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Wednesday, July 21, 2010

a little background

I feel like it might be a good idea to tell my "running story."  The story of how I fell in love with running, broke up with it for a while (wasn't really seeing other people, just "hooking up" every once in a while) and then, finally, we got back together and I made a lifetime commitment and have never looked back.

I will go aaaaalll the way back to the beginning and tell you that when I was a kid I was severely asthmatic and about as big as a string bean until I was 12 years old.  Needless to say, I was not athletic nor terribly well coordinated back then.  When I was 12 though I started to outgrow my asthma and tried soccer.  Soccer and I were meant for each other from the minute I stepped out onto the field.  I took off in that sport and loved every minute of it.  I was good, not a star, but better than average.  Good enough to play center midfield and run all 90 minutes of the game all seasons of the year.  I didn't love the running my coaches made me do as part of my training, but I did it because of what it did for my soccer.  I remember being timed for the mile and going all out in just under 8 minutes...a measly performance compared to my offensive teammates who were sprinters.  I realize now I must have had more slow-twitch muscle fibers than my sprinter friends...I am built for endurance maybe, but at the time I just didn't like running because I wasn't as fast as I wanted to be (I'm just a **little** (can you detect the sarcasm?) competitive). Anyway, so soccer was my sport of choice and I enjoyed running to stay in shape for it, but running "just to run," as I thought of it, simply did not appeal or make much sense to me.

From an athletic and all-around "caring for my body and soul" standpoint, college was a wash for me.  There were a lot of things happening in my life during those 4 years that led to my description of my college years as the darkest years of my life (more details of which I will share at another time) but needless to say I was not running or playing soccer or really doing anything at all that was good for myself during those 4 years and even the year after I graduated.  I came out of college very out of shape and disconnected from myself.  I was smoking cigarettes and drinking too much coffee, diet coke and beer (definitely not water!) and not sleeping much.  Thank goodness for my youth back then because I think it really carried me through those years!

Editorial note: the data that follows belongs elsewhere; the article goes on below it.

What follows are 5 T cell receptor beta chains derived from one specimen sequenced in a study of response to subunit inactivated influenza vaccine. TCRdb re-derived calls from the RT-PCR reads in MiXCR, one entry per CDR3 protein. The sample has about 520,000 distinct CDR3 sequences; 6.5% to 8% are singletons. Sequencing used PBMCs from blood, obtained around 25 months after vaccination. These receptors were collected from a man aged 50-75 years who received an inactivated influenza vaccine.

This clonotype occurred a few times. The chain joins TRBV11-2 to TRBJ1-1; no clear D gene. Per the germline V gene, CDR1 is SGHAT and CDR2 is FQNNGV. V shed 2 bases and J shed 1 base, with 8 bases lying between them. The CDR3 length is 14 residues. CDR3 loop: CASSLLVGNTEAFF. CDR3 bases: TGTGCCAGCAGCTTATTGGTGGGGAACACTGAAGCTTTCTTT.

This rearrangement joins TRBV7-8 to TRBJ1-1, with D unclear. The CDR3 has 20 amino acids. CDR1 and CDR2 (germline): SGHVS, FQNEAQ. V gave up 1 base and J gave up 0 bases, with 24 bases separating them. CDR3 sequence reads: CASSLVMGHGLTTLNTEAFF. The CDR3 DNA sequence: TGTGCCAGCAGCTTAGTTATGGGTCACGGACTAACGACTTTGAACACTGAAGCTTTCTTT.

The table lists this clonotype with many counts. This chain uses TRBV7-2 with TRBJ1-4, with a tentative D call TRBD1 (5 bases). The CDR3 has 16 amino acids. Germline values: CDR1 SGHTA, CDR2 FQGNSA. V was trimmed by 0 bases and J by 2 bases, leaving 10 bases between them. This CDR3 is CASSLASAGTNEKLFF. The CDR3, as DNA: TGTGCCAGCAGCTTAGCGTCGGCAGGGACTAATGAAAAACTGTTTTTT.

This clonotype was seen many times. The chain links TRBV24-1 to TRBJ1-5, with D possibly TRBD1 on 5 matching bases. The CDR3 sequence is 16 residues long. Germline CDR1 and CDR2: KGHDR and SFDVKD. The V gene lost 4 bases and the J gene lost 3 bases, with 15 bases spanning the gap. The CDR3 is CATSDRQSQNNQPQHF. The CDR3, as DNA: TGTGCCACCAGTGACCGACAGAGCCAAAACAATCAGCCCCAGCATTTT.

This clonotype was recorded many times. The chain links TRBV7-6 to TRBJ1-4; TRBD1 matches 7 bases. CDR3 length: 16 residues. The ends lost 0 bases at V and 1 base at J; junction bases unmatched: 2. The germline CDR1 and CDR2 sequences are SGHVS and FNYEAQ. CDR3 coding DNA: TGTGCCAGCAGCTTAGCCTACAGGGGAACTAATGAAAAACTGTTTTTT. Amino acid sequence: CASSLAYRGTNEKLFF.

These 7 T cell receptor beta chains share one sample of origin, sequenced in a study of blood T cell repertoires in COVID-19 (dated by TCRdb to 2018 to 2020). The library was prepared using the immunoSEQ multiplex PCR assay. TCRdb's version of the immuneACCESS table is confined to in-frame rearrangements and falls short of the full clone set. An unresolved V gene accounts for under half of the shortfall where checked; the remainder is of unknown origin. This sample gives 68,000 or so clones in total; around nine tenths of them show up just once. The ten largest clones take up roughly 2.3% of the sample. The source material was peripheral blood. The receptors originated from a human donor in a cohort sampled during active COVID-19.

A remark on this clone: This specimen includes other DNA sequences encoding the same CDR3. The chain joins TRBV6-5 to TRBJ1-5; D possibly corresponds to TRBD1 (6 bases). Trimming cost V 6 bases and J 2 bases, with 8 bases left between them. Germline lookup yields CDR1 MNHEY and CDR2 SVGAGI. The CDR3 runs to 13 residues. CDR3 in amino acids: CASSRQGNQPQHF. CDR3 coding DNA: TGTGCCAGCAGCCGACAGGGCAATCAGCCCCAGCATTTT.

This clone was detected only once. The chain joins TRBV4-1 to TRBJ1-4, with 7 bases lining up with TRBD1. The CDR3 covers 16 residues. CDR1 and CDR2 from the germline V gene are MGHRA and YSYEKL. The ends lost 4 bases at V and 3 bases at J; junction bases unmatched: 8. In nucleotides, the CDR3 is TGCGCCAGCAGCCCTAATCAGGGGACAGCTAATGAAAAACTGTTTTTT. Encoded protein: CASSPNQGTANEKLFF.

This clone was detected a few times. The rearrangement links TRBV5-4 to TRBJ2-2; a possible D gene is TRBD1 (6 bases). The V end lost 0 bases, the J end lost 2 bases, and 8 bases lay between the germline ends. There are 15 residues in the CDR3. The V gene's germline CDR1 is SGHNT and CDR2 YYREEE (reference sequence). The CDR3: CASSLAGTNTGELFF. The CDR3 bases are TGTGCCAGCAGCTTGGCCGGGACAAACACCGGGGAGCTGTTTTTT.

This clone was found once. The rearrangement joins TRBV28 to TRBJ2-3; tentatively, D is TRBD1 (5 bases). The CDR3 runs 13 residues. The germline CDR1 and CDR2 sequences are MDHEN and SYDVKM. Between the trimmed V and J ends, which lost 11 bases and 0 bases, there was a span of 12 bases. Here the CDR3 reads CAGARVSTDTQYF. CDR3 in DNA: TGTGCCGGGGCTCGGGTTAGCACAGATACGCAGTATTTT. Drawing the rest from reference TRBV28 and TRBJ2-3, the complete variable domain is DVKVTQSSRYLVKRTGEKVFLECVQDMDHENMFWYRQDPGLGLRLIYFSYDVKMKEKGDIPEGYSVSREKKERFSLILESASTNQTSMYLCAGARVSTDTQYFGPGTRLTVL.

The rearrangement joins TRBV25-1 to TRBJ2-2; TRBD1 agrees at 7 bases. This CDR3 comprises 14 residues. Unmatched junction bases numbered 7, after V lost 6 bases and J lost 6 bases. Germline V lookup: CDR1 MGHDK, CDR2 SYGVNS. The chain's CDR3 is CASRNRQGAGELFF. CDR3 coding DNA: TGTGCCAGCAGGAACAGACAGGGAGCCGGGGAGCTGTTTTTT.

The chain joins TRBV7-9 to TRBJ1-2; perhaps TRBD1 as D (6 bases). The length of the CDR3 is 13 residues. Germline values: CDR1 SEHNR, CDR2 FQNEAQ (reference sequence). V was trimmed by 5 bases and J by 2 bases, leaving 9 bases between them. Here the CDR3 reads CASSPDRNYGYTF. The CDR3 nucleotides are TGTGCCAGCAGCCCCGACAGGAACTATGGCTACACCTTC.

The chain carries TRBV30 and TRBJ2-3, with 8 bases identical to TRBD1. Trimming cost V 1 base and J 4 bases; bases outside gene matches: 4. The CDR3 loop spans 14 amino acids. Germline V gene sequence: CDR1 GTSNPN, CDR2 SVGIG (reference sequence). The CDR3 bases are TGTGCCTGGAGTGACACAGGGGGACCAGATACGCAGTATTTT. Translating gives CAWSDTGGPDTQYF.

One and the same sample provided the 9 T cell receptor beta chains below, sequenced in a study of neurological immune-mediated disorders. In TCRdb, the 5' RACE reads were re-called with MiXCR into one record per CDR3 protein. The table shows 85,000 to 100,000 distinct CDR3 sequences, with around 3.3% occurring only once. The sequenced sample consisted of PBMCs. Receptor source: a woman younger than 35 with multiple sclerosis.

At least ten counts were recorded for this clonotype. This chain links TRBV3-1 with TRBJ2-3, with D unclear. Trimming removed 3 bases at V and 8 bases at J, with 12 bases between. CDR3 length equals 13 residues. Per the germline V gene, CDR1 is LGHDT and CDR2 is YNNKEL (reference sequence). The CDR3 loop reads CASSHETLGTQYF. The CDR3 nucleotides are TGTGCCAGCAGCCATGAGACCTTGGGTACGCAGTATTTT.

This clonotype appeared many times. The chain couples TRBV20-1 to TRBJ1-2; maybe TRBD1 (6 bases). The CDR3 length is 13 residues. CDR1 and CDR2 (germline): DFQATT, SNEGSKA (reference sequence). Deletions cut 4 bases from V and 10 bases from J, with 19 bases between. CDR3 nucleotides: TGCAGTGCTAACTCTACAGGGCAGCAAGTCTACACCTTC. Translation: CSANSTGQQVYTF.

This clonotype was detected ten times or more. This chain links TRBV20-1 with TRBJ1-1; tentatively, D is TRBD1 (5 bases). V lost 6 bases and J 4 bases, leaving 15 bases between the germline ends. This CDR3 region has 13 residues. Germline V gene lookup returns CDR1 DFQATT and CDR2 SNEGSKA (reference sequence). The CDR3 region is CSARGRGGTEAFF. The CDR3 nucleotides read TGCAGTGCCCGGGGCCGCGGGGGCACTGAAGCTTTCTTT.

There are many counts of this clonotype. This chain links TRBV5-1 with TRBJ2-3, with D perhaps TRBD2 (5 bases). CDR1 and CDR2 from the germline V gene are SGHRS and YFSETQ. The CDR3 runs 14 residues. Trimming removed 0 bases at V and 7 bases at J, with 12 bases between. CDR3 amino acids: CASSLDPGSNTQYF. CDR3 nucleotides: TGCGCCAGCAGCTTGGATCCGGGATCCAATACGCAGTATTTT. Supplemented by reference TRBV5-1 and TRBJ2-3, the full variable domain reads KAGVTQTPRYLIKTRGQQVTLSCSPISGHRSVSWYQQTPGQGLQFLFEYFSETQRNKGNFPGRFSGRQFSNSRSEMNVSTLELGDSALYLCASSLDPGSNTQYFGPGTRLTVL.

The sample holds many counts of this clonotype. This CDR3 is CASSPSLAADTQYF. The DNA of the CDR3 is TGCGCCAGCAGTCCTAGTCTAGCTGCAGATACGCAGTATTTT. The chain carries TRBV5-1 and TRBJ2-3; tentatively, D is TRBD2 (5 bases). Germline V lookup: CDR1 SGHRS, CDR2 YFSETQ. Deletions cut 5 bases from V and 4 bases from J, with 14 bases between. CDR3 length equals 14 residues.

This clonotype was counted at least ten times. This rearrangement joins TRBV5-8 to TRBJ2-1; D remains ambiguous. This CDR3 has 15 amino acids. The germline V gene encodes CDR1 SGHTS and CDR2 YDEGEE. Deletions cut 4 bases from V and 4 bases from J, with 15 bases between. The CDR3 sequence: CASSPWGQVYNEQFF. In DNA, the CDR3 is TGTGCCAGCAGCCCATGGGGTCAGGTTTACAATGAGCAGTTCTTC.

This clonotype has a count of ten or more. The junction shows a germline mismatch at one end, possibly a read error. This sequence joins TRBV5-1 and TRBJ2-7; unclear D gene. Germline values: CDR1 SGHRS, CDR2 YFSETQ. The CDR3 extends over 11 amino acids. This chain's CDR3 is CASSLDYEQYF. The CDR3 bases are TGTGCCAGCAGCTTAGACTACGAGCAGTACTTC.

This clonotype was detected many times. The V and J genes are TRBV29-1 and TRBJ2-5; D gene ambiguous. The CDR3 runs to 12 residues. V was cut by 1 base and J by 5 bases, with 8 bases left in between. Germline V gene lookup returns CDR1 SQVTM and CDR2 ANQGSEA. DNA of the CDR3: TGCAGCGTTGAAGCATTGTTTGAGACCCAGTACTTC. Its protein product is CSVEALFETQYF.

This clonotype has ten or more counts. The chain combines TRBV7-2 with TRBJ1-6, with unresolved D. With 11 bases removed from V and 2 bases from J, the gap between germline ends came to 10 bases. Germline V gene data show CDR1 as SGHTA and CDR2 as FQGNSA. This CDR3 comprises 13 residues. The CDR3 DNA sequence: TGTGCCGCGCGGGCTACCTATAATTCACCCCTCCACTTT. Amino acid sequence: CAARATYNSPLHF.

During all that turmoil and depression though, there was always a voice deep within me that wanted and believed I could change.  I wanted to quit smoking and decided that if I quit the bad habit I should replace it with a healthy one.  A friend from high school mentioned she was training for a marathon and  I was curious.  Could this be something I could do?  I was immediately intrigued by the marathon and read as much as I could about it.  I wanted to do it and believed that I could.  One of the books I bought was called How to Train for and Run Your Best Marathon by Gordon Bakoulis Bloch.  I read it cover-to-cover so intensely and became gripped by a conviction that I was going to train for and run a marathon and I was going to quit smoking so I could do it.  Thankfully, it was really easy for me to quit smoking (and other bad habits!) once I started running.  I just did it cold-turkey and with no issues.  My first training run was brutal.  It was April and I was in south Florida with my family and went out for a 20 minute run.  I was DYING.  It was hot and humid and I was SO.OUT.OF. SHAPE.  My parents and sisters really wanted to support me but I know they all just felt so badly for me and thought I was crazy.  But I did it.  Each week I kept at it and within a few weeks my long run was up to about 10 miles and I couldn't believe it.  My transformation really inspired my friend Kathleen and she decided to train with me at that point, which was wonderful.  The two of us would meet in DC before the sun came up so we could log 9 miles before work on a Wednesday and we would do our long runs together on the weekends.  It was so fun to have someone to share this adventure with.  She became a soulmate of mine and I am forever grateful for our friendship.  After about 6 months of training we were ready to run our first marathon, Philadelphia, in November of 2000.  It was a cold, gray, and windy day.  Kathleen and I were running strong (about 8:30 miles) until about mile 14 when her IT Band started screaming at her so from that point on we walked...12 long cold miles!  We finished in a little over 5 hours.  It was SO hard...but I loved it and I knew I would do it again....and again...and again....I was hooked.